We had our last night on A-dock last night. We drank a toast. We took a walk. It was all very wonderful and bittersweet.
I couldn’t sleep last night, because I was so excited about sailing again.
And sail we did, this morning! It wasn’t the beam reach we’d been hoping for, and it wasn’t even a broad reach. We were as close to going upwind as we could be, and we were heeled over, even though we were just flying the working jib (the smaller one, without the main sail). We saw the Appledore (a local tall ship) under full sail, which is very rare; they almost always motor sail. We saw a Coast Guard boat rescuing another Coast Guard boat, which was hilarious. We were definitely going to get to Tawas early. Rob sent me down below to call our parents and let them know our ETA.
My phone didn’t work, for some reason. And that was good, because Rob said, “Oh no!” right as I put it away.
I asked him what was wrong, and he pointed at the spreader. The starboard side spreader was completely disconnected, on the outside.
That was a problem. If the spreader fell out, our mast would most likely bend in half. Yes, bend. in. half. The boat wouldn’t be totaled, but it wouldn’t sail anymore this summer. We would probably be calling Tow Boat, or, more likely, figuring out how to get into port with a horrible crippled, bent mast.
Luckily, the nearest port was Bay Harbor. It’s not Alpena.
Then, our motor quit on the way. We sailed up the river, giving the motor a rest. We restarted it, and let it run until it quit a few times. Doing this, we made it back to our slip.
What was wrong? The motor seemed to have some water in the fuel, which it worked through and ran well. Rob will do more research today and tomorrow, just to be sure.
In order to fix the spreader, we could pull someone up in the Bosun’s chair. We tried this last year, with Rob hoisting me up, and the winch released after 2 feet. We haven’t been very keen on this since then.
Instead, we talked to the shop at the marina. They said that they would work with us if we would work with them. They will do the repair for free, but they’re so booked we’ll have to wait (in a free slip, remember…) until Thursday. That sounds like a great deal (and much better than crashing down on the deck…).
We also need new jib sheets, since both lines are frayed (one completely broke, and the other is close). We have a spare, but we’ll buy another while we’re here.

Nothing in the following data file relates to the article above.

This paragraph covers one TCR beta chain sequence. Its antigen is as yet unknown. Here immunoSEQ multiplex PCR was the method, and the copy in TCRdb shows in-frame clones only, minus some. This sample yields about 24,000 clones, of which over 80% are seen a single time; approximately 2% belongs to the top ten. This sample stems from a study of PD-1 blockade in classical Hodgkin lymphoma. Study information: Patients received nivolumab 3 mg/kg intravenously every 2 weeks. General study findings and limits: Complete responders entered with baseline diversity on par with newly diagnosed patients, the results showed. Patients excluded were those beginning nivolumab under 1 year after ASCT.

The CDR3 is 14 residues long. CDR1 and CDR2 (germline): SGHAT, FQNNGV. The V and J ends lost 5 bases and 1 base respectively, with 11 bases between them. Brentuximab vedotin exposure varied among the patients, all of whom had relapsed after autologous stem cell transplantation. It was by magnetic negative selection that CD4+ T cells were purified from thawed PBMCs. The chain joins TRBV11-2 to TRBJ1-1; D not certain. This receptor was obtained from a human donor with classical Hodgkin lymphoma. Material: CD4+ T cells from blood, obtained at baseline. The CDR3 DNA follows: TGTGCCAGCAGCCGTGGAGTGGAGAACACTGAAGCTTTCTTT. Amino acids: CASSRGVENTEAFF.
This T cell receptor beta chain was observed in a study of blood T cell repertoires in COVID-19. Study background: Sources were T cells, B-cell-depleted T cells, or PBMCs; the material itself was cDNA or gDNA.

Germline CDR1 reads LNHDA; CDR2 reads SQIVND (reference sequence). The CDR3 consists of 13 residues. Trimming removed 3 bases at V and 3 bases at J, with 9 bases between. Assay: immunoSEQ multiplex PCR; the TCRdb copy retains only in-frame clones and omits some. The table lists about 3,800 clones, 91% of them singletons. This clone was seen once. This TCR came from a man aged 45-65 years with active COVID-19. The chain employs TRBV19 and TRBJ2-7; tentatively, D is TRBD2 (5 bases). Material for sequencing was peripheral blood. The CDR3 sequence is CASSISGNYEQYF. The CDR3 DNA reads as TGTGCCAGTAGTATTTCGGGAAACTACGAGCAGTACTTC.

So, with all the repairs, I realized I needed to get some money from an ATM. I took off on the Moped (with a full face helmet; I’m not interested in meeting Jesus right away…) and headed to WalMart. I would get my money and some adult refreshments.
First, the Moped began wobbling as soon as I turned into the parking lot. Clearly the back tire was flat. I would fix that after I did my shopping.
I got the beverages, but the ATM did not want to give me money. It claimed technical difficulties, all 3 times I tried. I gave up and went outside.
Where two men were eager to be my knights in shining armor. One actually said he was there to buy a bicycle pump, so if I waited, all would be good. They only seemed more eager when I said I had no car, because I was a sailor living at the marina. Hmmm….
There was a gas station next door, so I declined rides back and headed over there. I tried filling the tire with the air compressor, but only black slime came out. I figured the tube was blown, but there was yet another older man who thought he could help. We tried it again, to no avail (really, I know as much as they do about these things, but I’ll humor them…). He watched the moped while I tried the ATM at the bank next door. It said I had exceeded my allotted ATM transactions. Thank you, Walmart. 😦
After declining another offered ride, I limped the moped back to the boat. I did run the engine, slowly, because that was quicker (and safer, IMO) than walking. Rob was there, feeling sorry for me, but impressed that I made it back (um…300?).
I still needed $$. So I climbed on the brand new folding bike. People in Bay City are much more courteous to Moped riders than cyclists. I got run off the road, and the handle bars slid. I was struggling to keep them upright as I made my way to the ATM, with Rob’s card (on the same account). Luckily, it granted me my money that time, and I headed back, carefully on the sidewalk.
Rob opened that wine box for me when I got back.
Otherwise, we’ve not been devastated to be back here. It’s A dock. We’ve shared our homebrew with our sailor friends, and caught up with everyone. It turns out we weren’t the only boat to run aground in Thunder Bay last summer! (Another one made it to Tawas, which wasn’t much better than Alpena). Most people had some sort of adventure to share.
So here we are. It’s not Patience Camp. It’s home. And I can totally hang out here another day before our adventure begins.